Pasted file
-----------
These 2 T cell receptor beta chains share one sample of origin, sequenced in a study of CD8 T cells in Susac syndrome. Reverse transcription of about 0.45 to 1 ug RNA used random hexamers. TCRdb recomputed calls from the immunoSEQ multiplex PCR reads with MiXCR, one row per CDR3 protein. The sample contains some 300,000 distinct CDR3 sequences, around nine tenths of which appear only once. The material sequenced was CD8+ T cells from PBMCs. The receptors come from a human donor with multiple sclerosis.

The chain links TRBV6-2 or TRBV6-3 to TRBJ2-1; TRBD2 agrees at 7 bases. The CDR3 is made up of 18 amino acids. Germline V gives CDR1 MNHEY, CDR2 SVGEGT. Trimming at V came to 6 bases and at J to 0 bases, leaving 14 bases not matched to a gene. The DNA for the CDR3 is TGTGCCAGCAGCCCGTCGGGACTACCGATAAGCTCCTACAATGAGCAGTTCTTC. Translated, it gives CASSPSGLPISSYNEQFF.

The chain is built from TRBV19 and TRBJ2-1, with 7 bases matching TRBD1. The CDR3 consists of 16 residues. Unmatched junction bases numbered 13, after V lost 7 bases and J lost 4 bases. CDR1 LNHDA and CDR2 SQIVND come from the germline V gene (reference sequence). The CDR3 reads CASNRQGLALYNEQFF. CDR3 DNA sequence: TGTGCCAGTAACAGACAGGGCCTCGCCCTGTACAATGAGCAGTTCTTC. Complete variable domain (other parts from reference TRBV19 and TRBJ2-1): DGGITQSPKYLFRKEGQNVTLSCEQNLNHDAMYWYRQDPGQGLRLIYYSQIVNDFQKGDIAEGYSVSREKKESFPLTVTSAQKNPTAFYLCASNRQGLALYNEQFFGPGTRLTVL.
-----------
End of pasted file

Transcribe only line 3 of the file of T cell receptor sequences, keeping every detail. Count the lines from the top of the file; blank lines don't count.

The chain is built from TRBV19 and TRBJ2-1, with 7 bases matching TRBD1. The CDR3 consists of 16 residues. Unmatched junction bases numbered 13, after V lost 7 bases and J lost 4 bases. CDR1 LNHDA and CDR2 SQIVND come from the germline V gene (reference sequence). The CDR3 reads CASNRQGLALYNEQFF. CDR3 DNA sequence: TGTGCCAGTAACAGACAGGGCCTCGCCCTGTACAATGAGCAGTTCTTC. Complete variable domain (other parts from reference TRBV19 and TRBJ2-1): DGGITQSPKYLFRKEGQNVTLSCEQNLNHDAMYWYRQDPGQGLRLIYYSQIVNDFQKGDIAEGYSVSREKKESFPLTVTSAQKNPTAFYLCASNRQGLALYNEQFFGPGTRLTVL.